Ever find a beautiful fabric and it’s a wide 60″ but your pattern only lists yardage amounts for using 45″ fabric? Yeah, me too. It happens often.
And what about if it’s reversed – a pattern requiring 60″ fabric but you have THE material for the project in 40″? Well… that gets more complicated.
You’d much rather get what you need without running short or dealing with an excess of that beautiful textile. Taking a look at a general fabric conversion chart (it’s all based on math) we’ll look at both scenarios so you won’t ever be up a creek again when you’re too short of fabric.
(The chart above is from the Butterick website.)
First, you must be able to do basic math here – addition and multiplication. This particular chart starts with 1 yard at 60″ wide and breaks down the yardage needed for all other popular fabric widths.
If your fabric requirement is not listed (and we all know this chart doesn’t cover the additional yardage needed to make a historical dress!), you need to pick a number that will be easy to multiply for your design.
If you need 10 yards of a particular size, follow that column down to a figure that is easily divided into 10 (2 is a good choice). So if your pattern calls for 39″ fabric, you’re going to focus on the row that has “2” listed because you can take that 2, multiply by 5 and get your 10 yards. If the pattern calls for 60″ fabric, that’s easy – go with “1” and the corresponding figures across that row.
Example #1 – your fabric is 60″ wide and the pattern lists 6 ½ yards of 45″ wide
Here you need to know how much fabric at 60″ wide you need to purchase. Start with what the pattern calls for. Look down the column of 44″-45″ fabric until you find a number that comes close to easily being divided into the 6 ½ yards required. I’m going with 3 3/8″ here as I can multiply it by 2 and get 6 ¾ yards which is close (or over) what I need.
From the 3 3/8 box under that 44″-45″ column, travel horizontally until you reach the column representing your 60″ fabric. It says 2 5/8. Now I take my multiplier of 2 with this and get: 2 5/8 x 2 = 5 ¼ yards. So you need to purchase 5 ¼ yards of 60″ wide fabric for your pattern.
Example #2 – your fabric is 40″ wide and the pattern lists 8 yards of 54″ wide
In this example you need to know how much of your gorgeous 40″ wide fabric you need to buy (without having a heart attack). First find a figure under the 54″ column that will divide easily into 8 – let’s choose “2” and know that to get to 8 yards we will multiply by 4.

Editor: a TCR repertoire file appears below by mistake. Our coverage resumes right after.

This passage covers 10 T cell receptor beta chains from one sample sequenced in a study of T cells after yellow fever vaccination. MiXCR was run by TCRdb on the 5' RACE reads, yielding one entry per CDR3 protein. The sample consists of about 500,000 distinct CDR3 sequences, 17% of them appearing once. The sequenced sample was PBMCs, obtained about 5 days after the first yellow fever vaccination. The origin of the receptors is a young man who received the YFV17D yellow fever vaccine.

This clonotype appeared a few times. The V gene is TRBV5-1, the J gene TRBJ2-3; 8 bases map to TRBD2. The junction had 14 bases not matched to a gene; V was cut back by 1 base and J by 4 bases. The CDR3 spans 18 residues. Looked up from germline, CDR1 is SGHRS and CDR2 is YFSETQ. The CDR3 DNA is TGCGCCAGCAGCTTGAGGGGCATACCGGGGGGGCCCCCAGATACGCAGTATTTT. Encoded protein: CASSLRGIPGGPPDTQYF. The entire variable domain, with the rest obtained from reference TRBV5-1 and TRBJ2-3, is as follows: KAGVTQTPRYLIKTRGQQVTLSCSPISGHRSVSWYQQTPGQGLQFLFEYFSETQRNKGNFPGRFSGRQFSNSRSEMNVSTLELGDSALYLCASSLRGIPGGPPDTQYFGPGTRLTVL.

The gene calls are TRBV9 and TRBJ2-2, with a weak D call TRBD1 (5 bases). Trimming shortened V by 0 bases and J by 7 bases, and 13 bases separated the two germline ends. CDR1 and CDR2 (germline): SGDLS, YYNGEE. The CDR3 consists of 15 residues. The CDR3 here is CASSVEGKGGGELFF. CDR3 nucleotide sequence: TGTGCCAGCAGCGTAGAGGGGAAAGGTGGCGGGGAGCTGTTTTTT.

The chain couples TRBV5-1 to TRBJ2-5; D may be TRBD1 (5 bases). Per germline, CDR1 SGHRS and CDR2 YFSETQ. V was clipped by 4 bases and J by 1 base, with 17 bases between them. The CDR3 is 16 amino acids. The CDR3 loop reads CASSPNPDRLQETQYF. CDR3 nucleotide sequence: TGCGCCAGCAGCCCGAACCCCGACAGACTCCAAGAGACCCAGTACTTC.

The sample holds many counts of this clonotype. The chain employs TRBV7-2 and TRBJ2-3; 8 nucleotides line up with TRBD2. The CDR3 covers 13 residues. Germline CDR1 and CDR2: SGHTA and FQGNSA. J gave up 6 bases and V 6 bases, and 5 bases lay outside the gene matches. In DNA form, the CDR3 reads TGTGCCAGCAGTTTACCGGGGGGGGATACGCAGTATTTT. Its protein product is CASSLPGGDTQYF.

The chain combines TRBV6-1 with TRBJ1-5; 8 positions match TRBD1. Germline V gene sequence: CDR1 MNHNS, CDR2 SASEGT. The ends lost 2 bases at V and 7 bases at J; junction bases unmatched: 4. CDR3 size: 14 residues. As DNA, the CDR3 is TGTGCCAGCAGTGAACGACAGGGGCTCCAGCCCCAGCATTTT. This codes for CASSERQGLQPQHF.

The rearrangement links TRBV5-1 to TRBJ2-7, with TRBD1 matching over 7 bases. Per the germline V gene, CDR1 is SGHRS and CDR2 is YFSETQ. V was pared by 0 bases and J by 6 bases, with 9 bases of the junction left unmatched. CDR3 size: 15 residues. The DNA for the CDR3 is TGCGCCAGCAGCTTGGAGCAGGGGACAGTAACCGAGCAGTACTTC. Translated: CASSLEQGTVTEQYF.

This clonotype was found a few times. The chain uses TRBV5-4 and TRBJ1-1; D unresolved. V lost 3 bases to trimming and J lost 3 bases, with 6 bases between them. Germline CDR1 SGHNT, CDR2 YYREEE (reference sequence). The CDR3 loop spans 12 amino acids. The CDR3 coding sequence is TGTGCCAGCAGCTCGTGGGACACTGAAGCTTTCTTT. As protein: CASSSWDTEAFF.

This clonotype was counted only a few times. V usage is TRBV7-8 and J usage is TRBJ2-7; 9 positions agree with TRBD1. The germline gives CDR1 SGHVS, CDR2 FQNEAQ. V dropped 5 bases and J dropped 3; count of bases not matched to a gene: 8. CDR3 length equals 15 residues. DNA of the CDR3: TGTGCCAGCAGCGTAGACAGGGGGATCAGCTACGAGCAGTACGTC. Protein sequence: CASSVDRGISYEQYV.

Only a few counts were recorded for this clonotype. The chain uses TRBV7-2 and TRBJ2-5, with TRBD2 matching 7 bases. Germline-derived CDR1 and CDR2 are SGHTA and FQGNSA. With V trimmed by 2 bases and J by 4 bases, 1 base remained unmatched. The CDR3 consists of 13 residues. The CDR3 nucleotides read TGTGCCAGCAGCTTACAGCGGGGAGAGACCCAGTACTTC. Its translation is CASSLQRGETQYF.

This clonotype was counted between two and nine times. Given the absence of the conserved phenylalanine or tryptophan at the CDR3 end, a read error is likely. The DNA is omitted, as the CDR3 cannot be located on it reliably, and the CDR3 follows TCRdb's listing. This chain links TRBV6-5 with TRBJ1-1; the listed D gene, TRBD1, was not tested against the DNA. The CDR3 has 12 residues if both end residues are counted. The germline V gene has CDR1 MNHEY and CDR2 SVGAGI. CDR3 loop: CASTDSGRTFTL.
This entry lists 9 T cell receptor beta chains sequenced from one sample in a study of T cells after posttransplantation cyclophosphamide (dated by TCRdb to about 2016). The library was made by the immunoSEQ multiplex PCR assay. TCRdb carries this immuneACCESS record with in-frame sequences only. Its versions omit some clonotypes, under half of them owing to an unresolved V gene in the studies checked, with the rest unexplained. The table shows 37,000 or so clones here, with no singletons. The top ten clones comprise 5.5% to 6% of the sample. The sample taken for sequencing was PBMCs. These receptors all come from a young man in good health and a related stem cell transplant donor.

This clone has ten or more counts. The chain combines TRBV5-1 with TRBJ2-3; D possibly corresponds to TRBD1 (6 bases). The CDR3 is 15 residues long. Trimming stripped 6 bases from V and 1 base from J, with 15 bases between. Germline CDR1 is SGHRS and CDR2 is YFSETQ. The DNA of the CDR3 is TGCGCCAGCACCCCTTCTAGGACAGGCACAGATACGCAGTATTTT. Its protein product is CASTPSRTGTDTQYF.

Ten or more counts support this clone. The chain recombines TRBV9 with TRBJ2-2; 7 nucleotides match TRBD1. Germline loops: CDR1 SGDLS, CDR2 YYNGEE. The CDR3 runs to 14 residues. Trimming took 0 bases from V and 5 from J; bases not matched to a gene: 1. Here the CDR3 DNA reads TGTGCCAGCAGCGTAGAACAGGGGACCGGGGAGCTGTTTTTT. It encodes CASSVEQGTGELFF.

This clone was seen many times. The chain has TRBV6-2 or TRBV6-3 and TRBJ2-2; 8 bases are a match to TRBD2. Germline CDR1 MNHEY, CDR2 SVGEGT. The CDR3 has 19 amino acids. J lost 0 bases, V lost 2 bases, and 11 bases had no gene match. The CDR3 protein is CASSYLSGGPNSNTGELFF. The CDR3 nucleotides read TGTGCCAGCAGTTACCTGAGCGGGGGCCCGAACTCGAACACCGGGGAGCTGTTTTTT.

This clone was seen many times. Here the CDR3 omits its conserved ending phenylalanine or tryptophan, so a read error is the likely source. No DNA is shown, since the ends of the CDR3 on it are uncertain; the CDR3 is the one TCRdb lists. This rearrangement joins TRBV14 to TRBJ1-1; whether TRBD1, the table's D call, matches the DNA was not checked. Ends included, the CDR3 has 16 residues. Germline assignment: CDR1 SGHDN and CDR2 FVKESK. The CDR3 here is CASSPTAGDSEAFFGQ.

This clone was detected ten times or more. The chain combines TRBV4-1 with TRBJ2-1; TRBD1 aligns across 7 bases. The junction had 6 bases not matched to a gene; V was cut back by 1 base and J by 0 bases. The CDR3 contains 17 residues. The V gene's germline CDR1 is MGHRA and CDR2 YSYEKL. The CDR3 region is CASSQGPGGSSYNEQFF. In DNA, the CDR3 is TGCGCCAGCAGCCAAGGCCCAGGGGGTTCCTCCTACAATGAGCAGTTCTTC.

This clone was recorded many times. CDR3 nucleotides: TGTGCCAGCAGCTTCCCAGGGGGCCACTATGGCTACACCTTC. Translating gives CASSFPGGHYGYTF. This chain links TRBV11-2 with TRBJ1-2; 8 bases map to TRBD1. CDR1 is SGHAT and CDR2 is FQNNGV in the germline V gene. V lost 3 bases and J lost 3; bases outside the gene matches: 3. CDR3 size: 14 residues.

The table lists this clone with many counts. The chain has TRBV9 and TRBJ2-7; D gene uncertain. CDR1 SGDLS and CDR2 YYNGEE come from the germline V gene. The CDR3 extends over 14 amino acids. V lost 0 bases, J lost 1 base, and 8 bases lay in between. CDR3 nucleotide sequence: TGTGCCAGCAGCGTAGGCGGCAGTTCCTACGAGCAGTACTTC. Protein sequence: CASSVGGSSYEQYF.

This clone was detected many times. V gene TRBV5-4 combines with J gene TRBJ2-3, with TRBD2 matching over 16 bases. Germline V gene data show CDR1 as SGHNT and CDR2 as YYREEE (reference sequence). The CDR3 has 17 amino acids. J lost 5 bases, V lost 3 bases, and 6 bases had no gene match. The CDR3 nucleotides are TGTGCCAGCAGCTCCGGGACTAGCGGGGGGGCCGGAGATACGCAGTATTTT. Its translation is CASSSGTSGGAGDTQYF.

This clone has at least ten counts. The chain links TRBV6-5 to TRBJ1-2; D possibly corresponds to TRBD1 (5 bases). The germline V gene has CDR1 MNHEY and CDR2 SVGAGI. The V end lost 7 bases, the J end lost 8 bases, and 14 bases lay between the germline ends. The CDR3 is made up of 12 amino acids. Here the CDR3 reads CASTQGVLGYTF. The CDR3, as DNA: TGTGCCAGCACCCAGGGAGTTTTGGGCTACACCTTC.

Follow that 2 figure back across the row until you get to the 39″ width column. (I’m selecting this column instead of 41″ as you want to err on the side that’ll give you the most fabric so you don’t risk being short). Our number here is 2 ¾ which multiplied by our 4 number gives us 11.
So we need to buy 11 yards of our 40″ fabric to make up our pattern.
However… The Disclaimer:
When your fabric is narrower than what the pattern calls for, you’re going to have to pull out your pattern pieces to check their size. Some patterns are so large they require cutting across the full width of that larger fabric. Edwardian skirts are well known for taking up the full 60″ width.
Measure your largest pattern pieces to see if they can actually be cut on your narrow fabric (40″ in Example #2). If not, you’ll need to either piece the fabric to get the width you need (a period appropriate solution) or select a new fabric.
Remember to always err on the higher/more fabric side when converting your fabric widths. Even if you end up with extra, depending on the type of fabric, you can use it for future projects like a reticule, underlining for a bodice, skirt hem facing, laundry or shoe bags, trims or donations to charity quilting groups.
Have you ever needed to re-calculate yardage based on a smaller or larger width the pattern called for? Did you do it successfully and have enough fabric for your project?